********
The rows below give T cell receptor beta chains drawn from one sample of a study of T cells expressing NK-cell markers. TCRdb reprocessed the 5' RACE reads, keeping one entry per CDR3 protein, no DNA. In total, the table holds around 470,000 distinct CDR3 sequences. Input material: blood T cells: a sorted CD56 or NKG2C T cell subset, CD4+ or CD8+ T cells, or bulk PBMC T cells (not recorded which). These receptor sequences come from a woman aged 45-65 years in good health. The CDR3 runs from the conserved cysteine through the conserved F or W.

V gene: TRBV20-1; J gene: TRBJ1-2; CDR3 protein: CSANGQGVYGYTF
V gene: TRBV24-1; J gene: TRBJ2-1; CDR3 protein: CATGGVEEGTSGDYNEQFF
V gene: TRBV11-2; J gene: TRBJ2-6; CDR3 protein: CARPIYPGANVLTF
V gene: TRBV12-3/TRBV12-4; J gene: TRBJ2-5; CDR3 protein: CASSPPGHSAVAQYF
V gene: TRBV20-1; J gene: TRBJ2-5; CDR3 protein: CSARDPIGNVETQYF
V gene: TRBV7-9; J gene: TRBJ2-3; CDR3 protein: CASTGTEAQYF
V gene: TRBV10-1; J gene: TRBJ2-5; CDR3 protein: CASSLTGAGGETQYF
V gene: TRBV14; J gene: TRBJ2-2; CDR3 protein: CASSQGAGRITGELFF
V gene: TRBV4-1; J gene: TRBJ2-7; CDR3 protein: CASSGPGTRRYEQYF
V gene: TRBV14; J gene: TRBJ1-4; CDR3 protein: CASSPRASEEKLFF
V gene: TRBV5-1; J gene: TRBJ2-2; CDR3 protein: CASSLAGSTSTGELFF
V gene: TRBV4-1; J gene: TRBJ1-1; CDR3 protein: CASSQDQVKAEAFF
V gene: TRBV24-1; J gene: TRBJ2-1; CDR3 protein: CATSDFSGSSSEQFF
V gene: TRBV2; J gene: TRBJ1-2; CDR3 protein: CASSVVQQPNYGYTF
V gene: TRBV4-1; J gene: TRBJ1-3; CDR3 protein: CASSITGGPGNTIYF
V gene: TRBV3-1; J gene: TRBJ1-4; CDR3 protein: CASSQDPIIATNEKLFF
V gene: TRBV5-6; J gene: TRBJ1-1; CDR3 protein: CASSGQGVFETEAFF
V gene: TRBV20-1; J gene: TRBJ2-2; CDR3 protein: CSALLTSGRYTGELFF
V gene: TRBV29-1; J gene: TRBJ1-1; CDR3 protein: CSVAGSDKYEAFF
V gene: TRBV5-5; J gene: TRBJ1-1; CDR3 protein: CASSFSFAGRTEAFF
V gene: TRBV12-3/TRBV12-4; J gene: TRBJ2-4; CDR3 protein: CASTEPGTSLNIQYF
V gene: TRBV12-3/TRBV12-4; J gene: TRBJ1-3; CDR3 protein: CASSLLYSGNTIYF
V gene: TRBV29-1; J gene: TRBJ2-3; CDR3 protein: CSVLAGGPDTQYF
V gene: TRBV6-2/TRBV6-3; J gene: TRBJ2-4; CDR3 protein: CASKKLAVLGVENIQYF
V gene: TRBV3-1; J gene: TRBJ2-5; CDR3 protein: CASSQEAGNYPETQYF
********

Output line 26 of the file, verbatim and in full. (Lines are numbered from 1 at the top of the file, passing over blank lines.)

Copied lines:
V gene: TRBV3-1; J gene: TRBJ2-5; CDR3 protein: CASSQEAGNYPETQYF